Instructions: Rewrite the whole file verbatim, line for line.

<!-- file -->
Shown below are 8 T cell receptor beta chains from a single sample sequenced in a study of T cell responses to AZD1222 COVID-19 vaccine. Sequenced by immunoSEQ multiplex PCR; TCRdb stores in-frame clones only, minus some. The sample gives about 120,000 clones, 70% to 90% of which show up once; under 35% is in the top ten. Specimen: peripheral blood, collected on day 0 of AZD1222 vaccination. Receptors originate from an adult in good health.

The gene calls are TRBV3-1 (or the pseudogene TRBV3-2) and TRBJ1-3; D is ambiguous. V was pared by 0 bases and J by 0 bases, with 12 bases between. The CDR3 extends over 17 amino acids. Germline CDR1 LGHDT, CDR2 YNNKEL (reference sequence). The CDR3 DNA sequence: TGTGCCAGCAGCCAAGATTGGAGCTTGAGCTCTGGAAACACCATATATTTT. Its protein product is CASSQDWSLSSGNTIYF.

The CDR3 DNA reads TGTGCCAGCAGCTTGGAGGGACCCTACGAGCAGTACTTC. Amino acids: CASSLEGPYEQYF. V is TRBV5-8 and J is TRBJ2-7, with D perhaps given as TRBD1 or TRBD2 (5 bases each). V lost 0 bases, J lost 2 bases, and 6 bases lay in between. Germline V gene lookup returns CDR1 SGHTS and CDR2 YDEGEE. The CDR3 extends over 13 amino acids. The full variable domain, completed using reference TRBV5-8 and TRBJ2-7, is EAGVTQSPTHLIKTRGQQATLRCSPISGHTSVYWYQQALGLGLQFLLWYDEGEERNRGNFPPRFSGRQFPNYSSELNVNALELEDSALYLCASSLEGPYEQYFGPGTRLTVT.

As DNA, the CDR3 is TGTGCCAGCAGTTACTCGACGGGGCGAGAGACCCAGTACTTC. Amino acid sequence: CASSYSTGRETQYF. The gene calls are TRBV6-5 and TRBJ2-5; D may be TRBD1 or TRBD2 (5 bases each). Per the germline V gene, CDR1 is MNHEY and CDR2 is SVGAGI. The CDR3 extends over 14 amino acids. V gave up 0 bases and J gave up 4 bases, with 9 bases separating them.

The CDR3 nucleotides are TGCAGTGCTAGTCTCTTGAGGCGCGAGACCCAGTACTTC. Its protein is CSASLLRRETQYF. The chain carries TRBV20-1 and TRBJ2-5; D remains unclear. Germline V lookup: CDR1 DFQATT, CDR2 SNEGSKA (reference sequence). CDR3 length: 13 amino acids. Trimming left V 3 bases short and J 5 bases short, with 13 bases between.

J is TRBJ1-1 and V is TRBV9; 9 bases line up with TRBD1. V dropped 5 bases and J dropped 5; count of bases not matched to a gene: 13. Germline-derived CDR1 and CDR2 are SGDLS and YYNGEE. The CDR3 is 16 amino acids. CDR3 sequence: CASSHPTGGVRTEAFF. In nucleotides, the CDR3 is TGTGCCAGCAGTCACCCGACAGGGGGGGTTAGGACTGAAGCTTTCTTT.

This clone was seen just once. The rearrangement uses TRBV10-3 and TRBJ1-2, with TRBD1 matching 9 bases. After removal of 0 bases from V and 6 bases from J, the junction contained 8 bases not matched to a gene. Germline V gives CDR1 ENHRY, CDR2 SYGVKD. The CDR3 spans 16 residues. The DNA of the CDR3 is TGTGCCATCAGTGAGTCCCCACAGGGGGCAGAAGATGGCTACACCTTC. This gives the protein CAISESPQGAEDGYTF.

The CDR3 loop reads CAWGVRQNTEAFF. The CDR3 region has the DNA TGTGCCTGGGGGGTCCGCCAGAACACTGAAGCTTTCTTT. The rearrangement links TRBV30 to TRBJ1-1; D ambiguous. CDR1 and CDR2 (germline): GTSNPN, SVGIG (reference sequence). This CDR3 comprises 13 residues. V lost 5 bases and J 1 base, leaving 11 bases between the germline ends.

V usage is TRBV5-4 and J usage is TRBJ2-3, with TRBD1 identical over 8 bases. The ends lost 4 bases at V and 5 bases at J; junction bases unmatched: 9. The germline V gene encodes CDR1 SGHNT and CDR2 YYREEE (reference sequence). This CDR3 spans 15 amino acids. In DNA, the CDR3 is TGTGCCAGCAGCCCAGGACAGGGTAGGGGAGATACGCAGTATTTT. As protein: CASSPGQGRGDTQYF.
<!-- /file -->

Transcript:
Shown below are 8 T cell receptor beta chains from a single sample sequenced in a study of T cell responses to AZD1222 COVID-19 vaccine. Sequenced by immunoSEQ multiplex PCR; TCRdb stores in-frame clones only, minus some. The sample gives about 120,000 clones, 70% to 90% of which show up once; under 35% is in the top ten. Specimen: peripheral blood, collected on day 0 of AZD1222 vaccination. Receptors originate from an adult in good health.

The gene calls are TRBV3-1 (or the pseudogene TRBV3-2) and TRBJ1-3; D is ambiguous. V was pared by 0 bases and J by 0 bases, with 12 bases between. The CDR3 extends over 17 amino acids. Germline CDR1 LGHDT, CDR2 YNNKEL (reference sequence). The CDR3 DNA sequence: TGTGCCAGCAGCCAAGATTGGAGCTTGAGCTCTGGAAACACCATATATTTT. Its protein product is CASSQDWSLSSGNTIYF.

The CDR3 DNA reads TGTGCCAGCAGCTTGGAGGGACCCTACGAGCAGTACTTC. Amino acids: CASSLEGPYEQYF. V is TRBV5-8 and J is TRBJ2-7, with D perhaps given as TRBD1 or TRBD2 (5 bases each). V lost 0 bases, J lost 2 bases, and 6 bases lay in between. Germline V gene lookup returns CDR1 SGHTS and CDR2 YDEGEE. The CDR3 extends over 13 amino acids. The full variable domain, completed using reference TRBV5-8 and TRBJ2-7, is EAGVTQSPTHLIKTRGQQATLRCSPISGHTSVYWYQQALGLGLQFLLWYDEGEERNRGNFPPRFSGRQFPNYSSELNVNALELEDSALYLCASSLEGPYEQYFGPGTRLTVT.

As DNA, the CDR3 is TGTGCCAGCAGTTACTCGACGGGGCGAGAGACCCAGTACTTC. Amino acid sequence: CASSYSTGRETQYF. The gene calls are TRBV6-5 and TRBJ2-5; D may be TRBD1 or TRBD2 (5 bases each). Per the germline V gene, CDR1 is MNHEY and CDR2 is SVGAGI. The CDR3 extends over 14 amino acids. V gave up 0 bases and J gave up 4 bases, with 9 bases separating them.

The CDR3 nucleotides are TGCAGTGCTAGTCTCTTGAGGCGCGAGACCCAGTACTTC. Its protein is CSASLLRRETQYF. The chain carries TRBV20-1 and TRBJ2-5; D remains unclear. Germline V lookup: CDR1 DFQATT, CDR2 SNEGSKA (reference sequence). CDR3 length: 13 amino acids. Trimming left V 3 bases short and J 5 bases short, with 13 bases between.

J is TRBJ1-1 and V is TRBV9; 9 bases line up with TRBD1. V dropped 5 bases and J dropped 5; count of bases not matched to a gene: 13. Germline-derived CDR1 and CDR2 are SGDLS and YYNGEE. The CDR3 is 16 amino acids. CDR3 sequence: CASSHPTGGVRTEAFF. In nucleotides, the CDR3 is TGTGCCAGCAGTCACCCGACAGGGGGGGTTAGGACTGAAGCTTTCTTT.

This clone was seen just once. The rearrangement uses TRBV10-3 and TRBJ1-2, with TRBD1 matching 9 bases. After removal of 0 bases from V and 6 bases from J, the junction contained 8 bases not matched to a gene. Germline V gives CDR1 ENHRY, CDR2 SYGVKD. The CDR3 spans 16 residues. The DNA of the CDR3 is TGTGCCATCAGTGAGTCCCCACAGGGGGCAGAAGATGGCTACACCTTC. This gives the protein CAISESPQGAEDGYTF.

The CDR3 loop reads CAWGVRQNTEAFF. The CDR3 region has the DNA TGTGCCTGGGGGGTCCGCCAGAACACTGAAGCTTTCTTT. The rearrangement links TRBV30 to TRBJ1-1; D ambiguous. CDR1 and CDR2 (germline): GTSNPN, SVGIG (reference sequence). This CDR3 comprises 13 residues. V lost 5 bases and J 1 base, leaving 11 bases between the germline ends.

V usage is TRBV5-4 and J usage is TRBJ2-3, with TRBD1 identical over 8 bases. The ends lost 4 bases at V and 5 bases at J; junction bases unmatched: 9. The germline V gene encodes CDR1 SGHNT and CDR2 YYREEE (reference sequence). This CDR3 spans 15 amino acids. In DNA, the CDR3 is TGTGCCAGCAGCCCAGGACAGGGTAGGGGAGATACGCAGTATTTT. As protein: CASSPGQGRGDTQYF.